When your half shaft falls out

We had a rather stressful ordeal this week with our Mazda and didn’t have any time to work on the Laser. The only re-occurring issue we’ve had with the Mazda is the drivers front half shaft. It’s been replaced on 5 different occasions.
The first was when I noticed a vibration in the steering wheel and we couldn’t figure out quite what it was. Some investigating revealed the half shaft boot had torn and the axle grease was leaking out causing an imbalance in the shaft. The second was only a few months after that, when that same thing happened again. Next, we got a bad part that didn’t fit quite right so we had to change it out again. Then, a month or so after that replacement, the axle lock bolt backed out and sprung itself free as we were making a low speed left turn.


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My dad drove out and we swapped cars, he was able to get the shaft back into the knuckle and drive it home where I fixed it two days later. That was close to home, about 15 minutes, so it was annoying but not a huge deal.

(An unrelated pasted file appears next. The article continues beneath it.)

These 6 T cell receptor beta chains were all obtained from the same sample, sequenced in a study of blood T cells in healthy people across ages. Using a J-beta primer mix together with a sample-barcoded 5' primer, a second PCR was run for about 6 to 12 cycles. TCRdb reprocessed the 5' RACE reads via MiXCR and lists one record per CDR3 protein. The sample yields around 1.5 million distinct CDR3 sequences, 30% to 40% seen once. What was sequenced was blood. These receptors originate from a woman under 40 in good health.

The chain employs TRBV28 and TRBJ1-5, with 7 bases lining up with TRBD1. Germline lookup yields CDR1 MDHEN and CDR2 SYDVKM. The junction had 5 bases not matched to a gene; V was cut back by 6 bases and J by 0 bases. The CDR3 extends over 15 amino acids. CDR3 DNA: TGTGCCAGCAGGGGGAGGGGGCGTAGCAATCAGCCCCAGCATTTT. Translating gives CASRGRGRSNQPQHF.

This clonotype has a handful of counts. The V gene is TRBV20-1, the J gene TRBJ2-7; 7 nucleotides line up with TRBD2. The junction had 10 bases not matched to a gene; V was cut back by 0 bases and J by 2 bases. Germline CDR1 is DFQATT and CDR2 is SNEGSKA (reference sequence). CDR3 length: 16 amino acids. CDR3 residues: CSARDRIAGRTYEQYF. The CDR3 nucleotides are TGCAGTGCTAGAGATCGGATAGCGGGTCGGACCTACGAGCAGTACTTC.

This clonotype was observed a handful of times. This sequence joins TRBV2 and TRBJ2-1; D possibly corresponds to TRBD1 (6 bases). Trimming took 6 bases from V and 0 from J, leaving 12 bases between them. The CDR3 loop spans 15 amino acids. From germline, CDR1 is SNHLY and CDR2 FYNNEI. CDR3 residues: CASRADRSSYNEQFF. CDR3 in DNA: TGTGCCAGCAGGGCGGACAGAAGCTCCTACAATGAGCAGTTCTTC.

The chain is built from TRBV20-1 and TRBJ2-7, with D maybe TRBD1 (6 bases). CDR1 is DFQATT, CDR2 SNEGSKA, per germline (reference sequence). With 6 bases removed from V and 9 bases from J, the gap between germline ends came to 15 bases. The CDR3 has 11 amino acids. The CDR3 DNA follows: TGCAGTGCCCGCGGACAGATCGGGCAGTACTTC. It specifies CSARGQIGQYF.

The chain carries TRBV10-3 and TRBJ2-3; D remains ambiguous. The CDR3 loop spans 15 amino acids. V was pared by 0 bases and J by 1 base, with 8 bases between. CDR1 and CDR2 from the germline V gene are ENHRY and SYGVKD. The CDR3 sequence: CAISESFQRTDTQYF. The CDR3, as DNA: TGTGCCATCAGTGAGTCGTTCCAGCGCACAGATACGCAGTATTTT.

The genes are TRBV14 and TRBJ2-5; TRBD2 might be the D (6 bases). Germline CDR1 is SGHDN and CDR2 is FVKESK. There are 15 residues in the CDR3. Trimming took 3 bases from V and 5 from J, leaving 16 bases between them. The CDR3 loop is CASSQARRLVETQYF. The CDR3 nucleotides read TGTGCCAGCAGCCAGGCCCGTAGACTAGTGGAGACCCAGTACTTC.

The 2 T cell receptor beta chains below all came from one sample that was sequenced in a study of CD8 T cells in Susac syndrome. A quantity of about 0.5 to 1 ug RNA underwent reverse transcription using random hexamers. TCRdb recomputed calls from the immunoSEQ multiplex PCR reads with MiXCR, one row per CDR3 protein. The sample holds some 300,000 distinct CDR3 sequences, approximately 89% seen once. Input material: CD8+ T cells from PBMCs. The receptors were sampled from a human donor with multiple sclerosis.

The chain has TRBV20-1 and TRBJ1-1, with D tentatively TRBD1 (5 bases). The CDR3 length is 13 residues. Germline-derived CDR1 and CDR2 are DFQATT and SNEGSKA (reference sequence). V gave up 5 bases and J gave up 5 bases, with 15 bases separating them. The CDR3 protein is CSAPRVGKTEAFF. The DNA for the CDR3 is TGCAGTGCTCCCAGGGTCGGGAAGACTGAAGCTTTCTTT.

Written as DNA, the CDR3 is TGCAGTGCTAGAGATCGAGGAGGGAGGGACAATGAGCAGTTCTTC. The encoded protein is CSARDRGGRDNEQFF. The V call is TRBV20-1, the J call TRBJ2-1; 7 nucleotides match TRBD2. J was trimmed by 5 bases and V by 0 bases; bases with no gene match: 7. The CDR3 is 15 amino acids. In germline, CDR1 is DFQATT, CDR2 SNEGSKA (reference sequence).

Not this time. This time we were in Sun Prairie, a good 45 minutes from home on a Monday night. The bolt backed out again and just to make things extra interesting, the half shaft decided to take the tire along with it. Luckily this was once again during a low speed turn into a parking space so we did luck out that way. The half shaft really wanted out though, it completely freed itself from the steering knuckle and also popped out of the articulating cup on the other side. At least the transmission shaft stayed in place, or I’d have had to buy 9 quarts of fluid to refill it with.